[from the stabenow.com vaults, 2007]
When I was up in the bow last night I saw thunderheads developing off our stern, and this morning they paid off with thunder, lightning and rain. At 0730 they were mopping up the residue in the bridge. Ops (LT James Terrell) is standing the four to eight as OOD. Technically, the Ops Officer doesn’t have to stand watch, but since he’s in charge of the OOD break-in program, when the OODs come before the Captain on their board examinations to qualify he needs to know what’s been going on on the bridge. “But really,” he says, smiling, “it’s because I like it.” Given his responsibilities on board I don’t think he ever sleeps, and considering how often he’s up and down between the bridge and Combat (five flights), he has to be in better shape than the rest of us combined.
We don’t love drills. In fact, there are those among us who regard training officer LTJG Morgan Barbieri as nothing but trouble. One of my enduring memories of this patrol will be just before yesterday’s SCAT drill, when PO Stephen Garon clutched the bridge radar with both hands and prayed to the Coastie gods, “Please, give us a go fast red, please, a go fast red, please, right now.” They weren’t listening. No drills today but flight ops, and EMO won the gas guzzling guessing contest. Last night, LTJG Adrian Harris won for the third time.
Passing down the starboard side of the ship this afternoon I run into SN Dominic Cortese and SA Aaron Guttierez, joined shortly by BM3 Jordan Wagstaff, who are waiting to take inventory of the unrep locker. Inside it looks like a small chandler’s store, lines and floats and a 60-pound tool box they have to hump up to the hangar deck when they put up the king staff, which they use when we do a replenishment of supplies by helo. Over time, Dominic says, “people move stuff around, you have to be sure you’ve got everything you need in the right place.” Just keeping track of all the equipment on this ship is a full-time, all-crew effort.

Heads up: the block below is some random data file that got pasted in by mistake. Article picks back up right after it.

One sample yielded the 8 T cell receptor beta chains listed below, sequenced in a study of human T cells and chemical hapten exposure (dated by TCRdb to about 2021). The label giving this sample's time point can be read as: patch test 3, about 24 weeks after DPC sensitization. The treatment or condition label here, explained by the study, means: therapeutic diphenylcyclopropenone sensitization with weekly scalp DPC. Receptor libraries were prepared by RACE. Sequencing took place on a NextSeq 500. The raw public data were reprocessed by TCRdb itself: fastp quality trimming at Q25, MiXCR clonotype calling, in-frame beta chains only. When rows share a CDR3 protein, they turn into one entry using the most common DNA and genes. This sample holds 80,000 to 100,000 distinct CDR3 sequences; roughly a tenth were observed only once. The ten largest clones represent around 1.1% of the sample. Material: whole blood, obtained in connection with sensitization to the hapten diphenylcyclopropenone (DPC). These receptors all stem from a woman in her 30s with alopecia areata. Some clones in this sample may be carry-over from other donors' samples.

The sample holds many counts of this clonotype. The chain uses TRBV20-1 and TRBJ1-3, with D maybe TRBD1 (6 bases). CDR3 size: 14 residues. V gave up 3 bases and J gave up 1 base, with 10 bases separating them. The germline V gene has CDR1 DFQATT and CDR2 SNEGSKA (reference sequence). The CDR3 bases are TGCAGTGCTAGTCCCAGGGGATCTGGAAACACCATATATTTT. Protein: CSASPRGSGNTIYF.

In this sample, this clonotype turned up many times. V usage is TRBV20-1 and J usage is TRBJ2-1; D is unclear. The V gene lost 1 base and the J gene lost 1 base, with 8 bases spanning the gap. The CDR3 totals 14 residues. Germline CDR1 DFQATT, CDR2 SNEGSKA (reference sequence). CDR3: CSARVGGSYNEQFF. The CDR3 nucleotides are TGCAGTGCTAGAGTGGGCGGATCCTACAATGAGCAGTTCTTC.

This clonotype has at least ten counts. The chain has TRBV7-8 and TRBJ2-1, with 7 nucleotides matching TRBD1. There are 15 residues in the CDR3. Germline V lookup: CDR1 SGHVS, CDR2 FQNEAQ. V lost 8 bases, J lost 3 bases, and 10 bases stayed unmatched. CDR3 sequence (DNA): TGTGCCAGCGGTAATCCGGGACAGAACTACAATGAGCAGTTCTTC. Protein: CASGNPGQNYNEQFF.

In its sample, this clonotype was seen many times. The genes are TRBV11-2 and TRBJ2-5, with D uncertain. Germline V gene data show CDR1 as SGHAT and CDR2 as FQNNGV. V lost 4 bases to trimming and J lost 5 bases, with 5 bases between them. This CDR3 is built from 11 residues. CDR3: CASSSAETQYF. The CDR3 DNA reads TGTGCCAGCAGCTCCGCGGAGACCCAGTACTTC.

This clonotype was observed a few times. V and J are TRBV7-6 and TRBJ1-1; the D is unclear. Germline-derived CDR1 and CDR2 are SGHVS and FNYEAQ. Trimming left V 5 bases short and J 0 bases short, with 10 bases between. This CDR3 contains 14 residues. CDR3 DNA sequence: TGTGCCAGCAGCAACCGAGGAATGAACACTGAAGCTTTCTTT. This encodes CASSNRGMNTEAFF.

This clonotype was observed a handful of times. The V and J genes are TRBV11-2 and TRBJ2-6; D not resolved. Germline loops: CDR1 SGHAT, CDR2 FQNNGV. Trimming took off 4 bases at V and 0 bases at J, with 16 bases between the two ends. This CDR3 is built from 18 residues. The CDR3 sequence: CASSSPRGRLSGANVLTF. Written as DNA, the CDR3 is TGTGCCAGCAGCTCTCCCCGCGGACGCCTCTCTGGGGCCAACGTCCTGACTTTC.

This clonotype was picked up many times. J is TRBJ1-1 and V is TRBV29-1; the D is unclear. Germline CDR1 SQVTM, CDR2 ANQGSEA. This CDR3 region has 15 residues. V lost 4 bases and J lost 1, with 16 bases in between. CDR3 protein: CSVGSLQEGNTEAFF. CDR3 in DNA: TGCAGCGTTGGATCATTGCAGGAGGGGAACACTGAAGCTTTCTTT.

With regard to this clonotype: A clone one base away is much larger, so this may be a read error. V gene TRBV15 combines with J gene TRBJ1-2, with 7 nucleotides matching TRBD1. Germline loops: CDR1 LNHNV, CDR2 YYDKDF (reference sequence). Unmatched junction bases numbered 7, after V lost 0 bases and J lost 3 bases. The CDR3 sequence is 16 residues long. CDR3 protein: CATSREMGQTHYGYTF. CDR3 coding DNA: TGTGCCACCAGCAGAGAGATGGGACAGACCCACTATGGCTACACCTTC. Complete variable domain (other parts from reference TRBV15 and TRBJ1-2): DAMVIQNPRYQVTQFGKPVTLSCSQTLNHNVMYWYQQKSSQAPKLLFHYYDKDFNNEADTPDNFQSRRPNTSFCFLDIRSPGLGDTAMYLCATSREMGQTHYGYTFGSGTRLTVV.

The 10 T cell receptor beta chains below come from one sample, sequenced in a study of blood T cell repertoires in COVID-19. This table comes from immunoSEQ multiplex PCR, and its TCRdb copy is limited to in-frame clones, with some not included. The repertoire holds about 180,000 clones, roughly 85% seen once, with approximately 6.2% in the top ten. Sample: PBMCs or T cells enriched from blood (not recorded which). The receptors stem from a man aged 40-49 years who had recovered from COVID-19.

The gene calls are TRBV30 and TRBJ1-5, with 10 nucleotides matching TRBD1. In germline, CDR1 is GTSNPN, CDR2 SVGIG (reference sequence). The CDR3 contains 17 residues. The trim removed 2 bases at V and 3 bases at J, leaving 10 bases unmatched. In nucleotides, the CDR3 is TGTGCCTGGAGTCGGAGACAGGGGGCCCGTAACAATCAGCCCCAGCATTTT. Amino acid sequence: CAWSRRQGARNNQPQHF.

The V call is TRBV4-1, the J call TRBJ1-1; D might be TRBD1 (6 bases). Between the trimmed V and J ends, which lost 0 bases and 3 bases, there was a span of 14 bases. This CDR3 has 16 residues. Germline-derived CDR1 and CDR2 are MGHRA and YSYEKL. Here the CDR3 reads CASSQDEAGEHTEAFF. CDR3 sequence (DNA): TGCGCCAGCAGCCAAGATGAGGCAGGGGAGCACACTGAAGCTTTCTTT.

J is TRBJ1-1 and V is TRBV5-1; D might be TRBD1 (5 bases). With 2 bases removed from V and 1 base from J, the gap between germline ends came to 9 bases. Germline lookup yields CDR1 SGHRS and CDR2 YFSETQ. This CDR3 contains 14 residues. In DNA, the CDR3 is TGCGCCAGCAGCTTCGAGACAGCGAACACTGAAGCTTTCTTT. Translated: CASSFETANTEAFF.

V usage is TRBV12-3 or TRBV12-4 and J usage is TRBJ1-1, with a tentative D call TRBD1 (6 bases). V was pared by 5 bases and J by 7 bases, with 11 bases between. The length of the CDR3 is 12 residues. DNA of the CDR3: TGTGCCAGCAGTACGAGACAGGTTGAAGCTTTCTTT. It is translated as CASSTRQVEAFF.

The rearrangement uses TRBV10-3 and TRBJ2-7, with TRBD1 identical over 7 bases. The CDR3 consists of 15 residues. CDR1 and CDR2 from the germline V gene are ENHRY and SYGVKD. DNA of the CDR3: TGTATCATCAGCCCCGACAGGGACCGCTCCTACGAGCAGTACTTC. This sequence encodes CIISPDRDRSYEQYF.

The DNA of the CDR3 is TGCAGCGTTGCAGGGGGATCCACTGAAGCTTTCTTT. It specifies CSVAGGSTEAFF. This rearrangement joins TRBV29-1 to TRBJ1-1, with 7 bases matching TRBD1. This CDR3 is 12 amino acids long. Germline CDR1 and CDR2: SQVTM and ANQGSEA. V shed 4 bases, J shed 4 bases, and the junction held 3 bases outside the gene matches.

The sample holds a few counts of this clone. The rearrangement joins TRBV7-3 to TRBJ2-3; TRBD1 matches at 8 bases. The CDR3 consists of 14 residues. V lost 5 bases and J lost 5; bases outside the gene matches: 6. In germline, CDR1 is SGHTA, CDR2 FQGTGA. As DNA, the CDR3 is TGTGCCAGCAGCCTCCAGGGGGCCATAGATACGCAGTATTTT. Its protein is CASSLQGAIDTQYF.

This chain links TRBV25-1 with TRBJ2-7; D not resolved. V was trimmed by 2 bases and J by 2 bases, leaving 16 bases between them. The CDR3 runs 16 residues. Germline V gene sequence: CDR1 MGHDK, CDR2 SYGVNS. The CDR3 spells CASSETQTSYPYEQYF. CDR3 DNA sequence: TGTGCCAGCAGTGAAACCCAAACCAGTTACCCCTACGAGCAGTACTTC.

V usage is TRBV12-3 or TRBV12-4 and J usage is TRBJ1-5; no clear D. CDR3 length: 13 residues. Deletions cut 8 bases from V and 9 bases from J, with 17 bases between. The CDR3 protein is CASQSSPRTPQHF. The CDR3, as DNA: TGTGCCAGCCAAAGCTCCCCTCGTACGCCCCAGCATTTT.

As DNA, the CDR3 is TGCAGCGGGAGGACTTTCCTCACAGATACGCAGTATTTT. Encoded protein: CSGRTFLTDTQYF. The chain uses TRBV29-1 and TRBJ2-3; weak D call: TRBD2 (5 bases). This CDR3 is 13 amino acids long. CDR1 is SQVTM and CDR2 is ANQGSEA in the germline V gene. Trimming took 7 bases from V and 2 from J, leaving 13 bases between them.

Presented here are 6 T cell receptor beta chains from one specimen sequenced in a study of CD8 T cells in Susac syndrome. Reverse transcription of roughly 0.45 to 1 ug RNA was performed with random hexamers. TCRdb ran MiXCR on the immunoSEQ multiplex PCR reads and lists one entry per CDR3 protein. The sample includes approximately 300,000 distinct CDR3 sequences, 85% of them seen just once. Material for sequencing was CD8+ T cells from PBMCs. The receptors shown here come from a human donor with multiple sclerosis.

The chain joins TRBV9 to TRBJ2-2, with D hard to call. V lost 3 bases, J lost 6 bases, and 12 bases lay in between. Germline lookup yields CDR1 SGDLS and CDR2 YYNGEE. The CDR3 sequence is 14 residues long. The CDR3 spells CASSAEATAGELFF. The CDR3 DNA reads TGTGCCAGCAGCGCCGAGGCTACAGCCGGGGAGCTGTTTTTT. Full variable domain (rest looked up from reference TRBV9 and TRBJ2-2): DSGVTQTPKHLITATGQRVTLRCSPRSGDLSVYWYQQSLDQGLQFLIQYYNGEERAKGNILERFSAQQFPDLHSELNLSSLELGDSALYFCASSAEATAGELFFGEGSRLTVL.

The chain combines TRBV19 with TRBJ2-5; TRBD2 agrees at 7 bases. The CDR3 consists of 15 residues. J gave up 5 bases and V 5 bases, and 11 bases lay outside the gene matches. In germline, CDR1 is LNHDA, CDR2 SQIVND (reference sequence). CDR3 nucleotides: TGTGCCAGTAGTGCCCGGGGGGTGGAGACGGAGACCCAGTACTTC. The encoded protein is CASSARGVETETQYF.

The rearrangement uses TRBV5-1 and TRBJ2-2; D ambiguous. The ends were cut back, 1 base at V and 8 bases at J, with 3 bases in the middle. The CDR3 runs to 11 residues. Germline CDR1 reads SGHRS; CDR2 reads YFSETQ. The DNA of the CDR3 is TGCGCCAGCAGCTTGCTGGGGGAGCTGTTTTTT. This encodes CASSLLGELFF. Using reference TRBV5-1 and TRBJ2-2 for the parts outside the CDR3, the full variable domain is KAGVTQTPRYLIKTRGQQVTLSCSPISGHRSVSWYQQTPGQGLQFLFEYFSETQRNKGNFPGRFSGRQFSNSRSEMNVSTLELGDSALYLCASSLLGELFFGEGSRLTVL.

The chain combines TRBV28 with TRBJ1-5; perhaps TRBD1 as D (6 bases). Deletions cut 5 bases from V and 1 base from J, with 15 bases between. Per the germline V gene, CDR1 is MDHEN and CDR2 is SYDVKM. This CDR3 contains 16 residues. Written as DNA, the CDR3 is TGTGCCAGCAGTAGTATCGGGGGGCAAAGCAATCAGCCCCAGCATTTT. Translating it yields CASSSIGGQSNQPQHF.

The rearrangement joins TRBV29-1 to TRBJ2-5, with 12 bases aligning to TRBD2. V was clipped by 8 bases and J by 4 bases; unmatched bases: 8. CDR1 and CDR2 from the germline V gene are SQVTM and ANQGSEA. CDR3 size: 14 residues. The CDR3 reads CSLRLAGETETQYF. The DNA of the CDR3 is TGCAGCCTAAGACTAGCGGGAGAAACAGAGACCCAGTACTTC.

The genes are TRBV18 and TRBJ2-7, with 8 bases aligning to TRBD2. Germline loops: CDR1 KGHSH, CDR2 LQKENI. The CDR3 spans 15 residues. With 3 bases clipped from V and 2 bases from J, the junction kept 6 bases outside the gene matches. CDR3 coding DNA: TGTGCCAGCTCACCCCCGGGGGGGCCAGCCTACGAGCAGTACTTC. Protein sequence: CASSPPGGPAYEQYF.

No reveille this morning, a real gift from command to crew, and pizza tonight, served by those lovely people in Support. Normally petty officers go to the head of the chow line, but tonight its shellbacks, people who have sailed across the equator, and PO Matthew Sayers stands at the entrance to the mess deck like an MP – “You! You’re a shellback, step up here to the head of the line!” While the pollywogs remain glumly lined up on the main deck corridor, afraid the galley will run out of pizza before they get their share. Every Saturday the mess cooks (with I hear some trepidation and probably even real heroism, as they have to clean up after) turn their galley over to a different department on board to make and serve the pizza. The crew really likes the turnaround. And the pizza.
Several folks have asked what the crew does in their off time. I’m happy to report that a lot of them read, because that’s job security for me. There are also three mini-theatres on board and the ship has a library of hundreds of movies. Engineer Officer LT Todd Raybon is teaching a college level algebra class. Most everyone has an iPod, some have DVD players, and there is a four-computer internet café. I’ve also seen wrestling being painstakingly coached during steel beach, people playing cards on the mess deck, and of course, people are always studying to get qualified as a quartermaster or a bosun’s mate or an officer of the deck or a helo control officer. There are two gyms that are constantly in use (there is a serious culture of fitness in the CG, they have biannual weigh-ins and they’ll fire you if you’re overweight and don’t take it off). And, of course, there is fishing off the fantail, where this evening the XO scored the first sailfish of the patrol. It was taller than he is. I just want to know how it tastes.
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